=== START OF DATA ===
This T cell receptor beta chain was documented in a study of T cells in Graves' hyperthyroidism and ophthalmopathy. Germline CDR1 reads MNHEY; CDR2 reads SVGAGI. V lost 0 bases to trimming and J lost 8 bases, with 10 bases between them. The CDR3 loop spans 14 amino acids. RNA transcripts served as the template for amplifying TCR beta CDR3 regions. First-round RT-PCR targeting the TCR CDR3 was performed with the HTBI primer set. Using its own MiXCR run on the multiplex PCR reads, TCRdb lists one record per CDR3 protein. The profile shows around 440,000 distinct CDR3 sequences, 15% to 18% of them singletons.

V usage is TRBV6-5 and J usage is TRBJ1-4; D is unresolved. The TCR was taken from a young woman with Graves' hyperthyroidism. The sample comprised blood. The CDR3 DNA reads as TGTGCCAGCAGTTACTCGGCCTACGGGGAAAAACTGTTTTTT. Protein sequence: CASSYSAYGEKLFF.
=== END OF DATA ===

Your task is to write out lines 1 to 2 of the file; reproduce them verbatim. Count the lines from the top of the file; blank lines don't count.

This T cell receptor beta chain was documented in a study of T cells in Graves' hyperthyroidism and ophthalmopathy. Germline CDR1 reads MNHEY; CDR2 reads SVGAGI. V lost 0 bases to trimming and J lost 8 bases, with 10 bases between them. The CDR3 loop spans 14 amino acids. RNA transcripts served as the template for amplifying TCR beta CDR3 regions. First-round RT-PCR targeting the TCR CDR3 was performed with the HTBI primer set. Using its own MiXCR run on the multiplex PCR reads, TCRdb lists one record per CDR3 protein. The profile shows around 440,000 distinct CDR3 sequences, 15% to 18% of them singletons.

V usage is TRBV6-5 and J usage is TRBJ1-4; D is unresolved. The TCR was taken from a young woman with Graves' hyperthyroidism. The sample comprised blood. The CDR3 DNA reads as TGTGCCAGCAGTTACTCGGCCTACGGGGAAAAACTGTTTTTT. Protein sequence: CASSYSAYGEKLFF.